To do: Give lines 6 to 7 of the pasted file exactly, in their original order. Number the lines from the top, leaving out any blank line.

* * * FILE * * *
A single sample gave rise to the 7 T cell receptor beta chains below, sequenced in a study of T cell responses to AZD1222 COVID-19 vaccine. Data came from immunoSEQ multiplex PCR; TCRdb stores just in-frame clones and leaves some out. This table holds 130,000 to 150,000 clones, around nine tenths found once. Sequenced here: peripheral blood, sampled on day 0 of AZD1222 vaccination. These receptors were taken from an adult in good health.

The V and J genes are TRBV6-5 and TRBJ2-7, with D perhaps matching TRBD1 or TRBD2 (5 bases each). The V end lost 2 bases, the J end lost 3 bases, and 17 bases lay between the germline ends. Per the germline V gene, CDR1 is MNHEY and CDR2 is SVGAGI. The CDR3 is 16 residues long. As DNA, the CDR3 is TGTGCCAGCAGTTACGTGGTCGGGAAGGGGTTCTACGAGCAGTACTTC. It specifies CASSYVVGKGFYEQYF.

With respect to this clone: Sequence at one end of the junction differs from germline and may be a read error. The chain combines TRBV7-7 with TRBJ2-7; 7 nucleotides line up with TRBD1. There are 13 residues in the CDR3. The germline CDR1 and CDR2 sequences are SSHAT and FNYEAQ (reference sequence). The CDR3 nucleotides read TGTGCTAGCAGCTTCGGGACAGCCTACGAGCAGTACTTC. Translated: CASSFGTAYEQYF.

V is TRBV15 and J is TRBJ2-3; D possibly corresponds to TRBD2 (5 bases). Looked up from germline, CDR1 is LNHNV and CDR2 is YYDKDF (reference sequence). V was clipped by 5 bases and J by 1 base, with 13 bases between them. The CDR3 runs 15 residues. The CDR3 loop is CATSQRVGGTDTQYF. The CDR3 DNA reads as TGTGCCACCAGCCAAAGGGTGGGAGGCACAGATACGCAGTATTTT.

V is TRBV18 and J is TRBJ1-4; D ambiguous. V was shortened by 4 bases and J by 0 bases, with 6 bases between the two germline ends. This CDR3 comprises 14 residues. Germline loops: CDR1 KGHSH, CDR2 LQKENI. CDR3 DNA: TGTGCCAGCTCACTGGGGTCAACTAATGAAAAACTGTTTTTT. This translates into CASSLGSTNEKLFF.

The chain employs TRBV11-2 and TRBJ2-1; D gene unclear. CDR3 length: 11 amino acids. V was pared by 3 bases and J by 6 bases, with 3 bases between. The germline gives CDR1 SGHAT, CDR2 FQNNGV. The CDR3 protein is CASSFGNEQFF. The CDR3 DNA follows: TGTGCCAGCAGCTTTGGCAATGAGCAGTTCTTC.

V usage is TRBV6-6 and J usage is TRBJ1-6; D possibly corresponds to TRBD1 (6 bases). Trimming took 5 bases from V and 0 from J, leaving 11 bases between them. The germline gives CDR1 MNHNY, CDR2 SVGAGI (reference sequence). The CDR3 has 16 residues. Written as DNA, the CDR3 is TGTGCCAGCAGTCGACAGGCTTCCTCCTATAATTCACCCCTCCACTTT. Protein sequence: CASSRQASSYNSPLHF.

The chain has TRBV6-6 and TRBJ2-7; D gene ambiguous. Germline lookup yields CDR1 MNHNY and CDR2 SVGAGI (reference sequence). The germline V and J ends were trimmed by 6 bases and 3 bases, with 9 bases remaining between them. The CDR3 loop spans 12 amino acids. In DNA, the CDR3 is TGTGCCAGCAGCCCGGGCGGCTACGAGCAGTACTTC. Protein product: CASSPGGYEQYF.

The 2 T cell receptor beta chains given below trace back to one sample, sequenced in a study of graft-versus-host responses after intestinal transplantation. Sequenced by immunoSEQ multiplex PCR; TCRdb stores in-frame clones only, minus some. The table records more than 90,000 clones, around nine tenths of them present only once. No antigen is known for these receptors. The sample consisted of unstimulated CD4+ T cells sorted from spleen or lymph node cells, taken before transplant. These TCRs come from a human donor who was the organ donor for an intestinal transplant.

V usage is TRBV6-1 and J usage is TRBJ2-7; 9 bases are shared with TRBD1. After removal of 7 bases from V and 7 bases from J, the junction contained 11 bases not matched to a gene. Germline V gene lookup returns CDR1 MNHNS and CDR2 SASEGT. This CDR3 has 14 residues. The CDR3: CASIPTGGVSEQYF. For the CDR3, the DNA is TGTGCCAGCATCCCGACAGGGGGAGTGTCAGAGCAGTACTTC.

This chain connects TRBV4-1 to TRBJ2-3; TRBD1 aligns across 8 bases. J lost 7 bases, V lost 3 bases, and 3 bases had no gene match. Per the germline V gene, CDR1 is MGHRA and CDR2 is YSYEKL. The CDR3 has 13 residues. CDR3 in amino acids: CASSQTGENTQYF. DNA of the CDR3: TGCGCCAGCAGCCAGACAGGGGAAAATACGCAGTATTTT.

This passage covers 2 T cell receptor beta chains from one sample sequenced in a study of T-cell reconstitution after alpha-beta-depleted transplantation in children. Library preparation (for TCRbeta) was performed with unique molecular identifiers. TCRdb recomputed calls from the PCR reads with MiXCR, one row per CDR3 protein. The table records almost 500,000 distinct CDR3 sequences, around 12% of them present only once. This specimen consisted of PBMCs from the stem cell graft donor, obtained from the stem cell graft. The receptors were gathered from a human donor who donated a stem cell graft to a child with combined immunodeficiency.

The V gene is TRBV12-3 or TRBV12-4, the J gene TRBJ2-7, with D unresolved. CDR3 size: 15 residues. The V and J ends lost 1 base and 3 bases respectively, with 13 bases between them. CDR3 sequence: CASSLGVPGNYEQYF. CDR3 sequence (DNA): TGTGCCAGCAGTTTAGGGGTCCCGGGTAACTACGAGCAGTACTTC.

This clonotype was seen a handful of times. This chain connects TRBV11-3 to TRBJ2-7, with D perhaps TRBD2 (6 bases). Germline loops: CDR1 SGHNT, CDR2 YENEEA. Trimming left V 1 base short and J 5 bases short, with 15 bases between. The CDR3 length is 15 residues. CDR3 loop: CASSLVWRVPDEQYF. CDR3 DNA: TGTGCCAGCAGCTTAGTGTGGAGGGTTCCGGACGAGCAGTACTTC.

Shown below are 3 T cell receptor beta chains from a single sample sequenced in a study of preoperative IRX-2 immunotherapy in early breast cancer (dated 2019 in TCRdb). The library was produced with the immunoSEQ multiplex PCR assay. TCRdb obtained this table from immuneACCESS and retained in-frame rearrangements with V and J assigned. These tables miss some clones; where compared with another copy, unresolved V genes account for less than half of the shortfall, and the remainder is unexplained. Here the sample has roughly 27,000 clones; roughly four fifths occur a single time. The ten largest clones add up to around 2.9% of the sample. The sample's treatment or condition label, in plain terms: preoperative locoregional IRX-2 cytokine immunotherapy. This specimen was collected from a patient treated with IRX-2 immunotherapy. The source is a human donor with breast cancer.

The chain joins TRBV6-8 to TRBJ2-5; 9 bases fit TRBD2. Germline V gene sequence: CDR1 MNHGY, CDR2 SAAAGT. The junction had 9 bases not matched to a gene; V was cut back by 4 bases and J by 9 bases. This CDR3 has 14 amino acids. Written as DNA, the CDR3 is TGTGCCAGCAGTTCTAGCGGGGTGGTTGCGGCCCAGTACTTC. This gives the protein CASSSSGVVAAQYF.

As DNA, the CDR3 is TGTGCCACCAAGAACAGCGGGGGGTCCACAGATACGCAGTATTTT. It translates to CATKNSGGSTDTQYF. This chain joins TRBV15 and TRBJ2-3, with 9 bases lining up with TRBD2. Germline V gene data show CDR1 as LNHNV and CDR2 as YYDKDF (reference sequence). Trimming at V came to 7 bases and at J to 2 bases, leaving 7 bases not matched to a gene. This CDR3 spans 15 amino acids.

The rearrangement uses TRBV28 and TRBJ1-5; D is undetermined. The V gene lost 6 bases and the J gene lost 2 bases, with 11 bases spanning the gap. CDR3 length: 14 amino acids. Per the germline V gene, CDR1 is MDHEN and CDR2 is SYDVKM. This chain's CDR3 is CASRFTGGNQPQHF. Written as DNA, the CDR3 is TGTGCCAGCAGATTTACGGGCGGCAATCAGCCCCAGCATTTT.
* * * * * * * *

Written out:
The chain employs TRBV11-2 and TRBJ2-1; D gene unclear. CDR3 length: 11 amino acids. V was pared by 3 bases and J by 6 bases, with 3 bases between. The germline gives CDR1 SGHAT, CDR2 FQNNGV. The CDR3 protein is CASSFGNEQFF. The CDR3 DNA follows: TGTGCCAGCAGCTTTGGCAATGAGCAGTTCTTC.

V usage is TRBV6-6 and J usage is TRBJ1-6; D possibly corresponds to TRBD1 (6 bases). Trimming took 5 bases from V and 0 from J, leaving 11 bases between them. The germline gives CDR1 MNHNY, CDR2 SVGAGI (reference sequence). The CDR3 has 16 residues. Written as DNA, the CDR3 is TGTGCCAGCAGTCGACAGGCTTCCTCCTATAATTCACCCCTCCACTTT. Protein sequence: CASSRQASSYNSPLHF.